TPR has published guidance which includes details of the processes to be followed and due diligence steps required along with examples of red and amber flags. If any red flags are identified the trustees may refuse the transfer.  If yellow flags are present trustees are required to refer the member to Money Helper to book a guidance session. The member requires to attend a guidance session even if they already have independent financial advice and must provide evidence to trustees that they have attended the guidance session.

TRR update

The updated version of TPR's Code 12: Circumstances in relation to the material detriment test, the employer insolvency test and the employer resources test which includes updates to reflect changes made by the Pension Schemes Act 2021 came into force with effect on and from 25 November.

TPR are in the process of reviewing and updating policy documents impacted by the Pension Schemes Act 2021 including:

  • Compliance and enforcement policy for occupational pension schemes providing money purchase benefits.
  • Prosecution policy.
  • Compliance and enforcement policy for public service pension schemes.


Normal Minimum Pension Age Increase

Following Government consultation the Finance Bill 2022 is set to introduce provisions in relation to the increase of Normal Minimum Pension Age ("NMPA") from 55 to 57 on 6 April 2028 which include introduction of a protected pension age ("PPA") to allow some scheme members to retain a NMPA earlier than age 57.

As drafted these include provision that certain pension scheme members will be eligible for a PPA including members of HMRC-registered pension schemes whose scheme rules on 11 February 2021 conferred an unqualified right for them to take their pension benefits earlier than age 57.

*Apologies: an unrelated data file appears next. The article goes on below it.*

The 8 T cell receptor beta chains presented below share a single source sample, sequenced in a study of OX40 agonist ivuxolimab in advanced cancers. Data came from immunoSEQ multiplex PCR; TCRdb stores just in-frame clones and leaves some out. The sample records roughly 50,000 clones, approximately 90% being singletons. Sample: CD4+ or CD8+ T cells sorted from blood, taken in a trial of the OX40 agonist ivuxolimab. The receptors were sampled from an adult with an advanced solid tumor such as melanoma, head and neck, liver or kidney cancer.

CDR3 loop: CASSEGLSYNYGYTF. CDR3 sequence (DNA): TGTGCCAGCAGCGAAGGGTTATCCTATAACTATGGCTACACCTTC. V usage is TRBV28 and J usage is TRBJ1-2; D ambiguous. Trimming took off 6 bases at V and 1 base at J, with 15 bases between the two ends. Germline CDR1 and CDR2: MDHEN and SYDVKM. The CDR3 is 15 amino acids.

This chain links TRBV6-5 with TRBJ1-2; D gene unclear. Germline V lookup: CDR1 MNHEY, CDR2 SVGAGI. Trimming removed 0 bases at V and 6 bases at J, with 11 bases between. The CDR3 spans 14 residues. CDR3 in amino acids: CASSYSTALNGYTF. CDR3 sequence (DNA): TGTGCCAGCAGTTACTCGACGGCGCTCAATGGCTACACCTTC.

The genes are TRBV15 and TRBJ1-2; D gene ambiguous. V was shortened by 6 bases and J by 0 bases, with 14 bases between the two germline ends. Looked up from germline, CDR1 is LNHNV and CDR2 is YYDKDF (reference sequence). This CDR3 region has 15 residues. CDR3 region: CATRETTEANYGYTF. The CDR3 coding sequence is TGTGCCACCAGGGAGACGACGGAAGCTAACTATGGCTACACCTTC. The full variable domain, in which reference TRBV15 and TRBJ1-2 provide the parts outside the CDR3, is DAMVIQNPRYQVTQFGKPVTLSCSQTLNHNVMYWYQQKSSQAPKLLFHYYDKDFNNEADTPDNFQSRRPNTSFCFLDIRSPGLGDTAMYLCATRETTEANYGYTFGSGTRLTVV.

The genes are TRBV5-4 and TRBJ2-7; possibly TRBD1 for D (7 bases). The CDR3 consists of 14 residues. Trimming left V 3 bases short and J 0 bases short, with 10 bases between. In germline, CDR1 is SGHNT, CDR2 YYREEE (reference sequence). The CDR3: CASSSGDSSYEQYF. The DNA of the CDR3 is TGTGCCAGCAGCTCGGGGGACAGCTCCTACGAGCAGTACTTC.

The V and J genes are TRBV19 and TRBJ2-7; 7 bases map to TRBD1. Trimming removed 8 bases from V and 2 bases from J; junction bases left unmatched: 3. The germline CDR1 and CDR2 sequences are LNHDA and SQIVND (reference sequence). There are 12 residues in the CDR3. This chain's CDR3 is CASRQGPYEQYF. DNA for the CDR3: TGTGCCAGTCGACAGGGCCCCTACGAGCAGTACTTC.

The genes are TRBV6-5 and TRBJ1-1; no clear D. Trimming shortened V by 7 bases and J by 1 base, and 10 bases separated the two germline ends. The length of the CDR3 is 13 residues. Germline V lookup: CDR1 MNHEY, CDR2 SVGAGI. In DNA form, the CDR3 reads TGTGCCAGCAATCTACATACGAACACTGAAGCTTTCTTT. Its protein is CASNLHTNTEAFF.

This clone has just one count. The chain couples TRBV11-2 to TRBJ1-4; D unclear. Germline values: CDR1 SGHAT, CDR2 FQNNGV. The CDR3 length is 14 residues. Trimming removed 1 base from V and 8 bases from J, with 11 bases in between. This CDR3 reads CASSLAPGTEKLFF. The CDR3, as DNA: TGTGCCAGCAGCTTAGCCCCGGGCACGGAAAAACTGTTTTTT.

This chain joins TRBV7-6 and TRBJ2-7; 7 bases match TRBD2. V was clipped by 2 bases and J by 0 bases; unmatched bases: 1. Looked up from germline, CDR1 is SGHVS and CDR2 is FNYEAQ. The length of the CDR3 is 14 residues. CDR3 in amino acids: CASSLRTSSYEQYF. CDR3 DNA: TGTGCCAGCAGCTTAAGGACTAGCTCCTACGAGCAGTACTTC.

Current drafting provides that a PPA will apply to all of a member's benefits (i.e. not just those accrued in advance of 6 April 2028) in the relevant arrangement, but a cut-off is included so that individuals had to have been a member of the pension scheme (where the scheme rules on 11 February 2021 already conferred an unqualified right to take pension benefits below age 57) before 4 November 2021 in order to have a PPA of 55.

Improving Outcomes in Non-Workplace Pensions

The FCA has commenced consultation on non-workplace pensions ("NWP") with a view to enhancing outcomes for consumers based on experience from workplace pensions.

Stating that they found evidence of some NWP consumers finding it difficult to identify appropriate investments, or leaving large amounts of their pension pot in cash, proposals include requiring firms offering NWP to:

  • offer non-advised consumers buying an NWP a ready-made, standardised investment solution (a ‘default option’), and to make this available alongside other investments; and
  • send a notification (‘cash warning’) to consumers with potentially inappropriate  levels of cash in their NWP to warn them that their pension savings are at risk of  being eroded by inflation.

The consultation is open until 18 February 2022.

Further Reading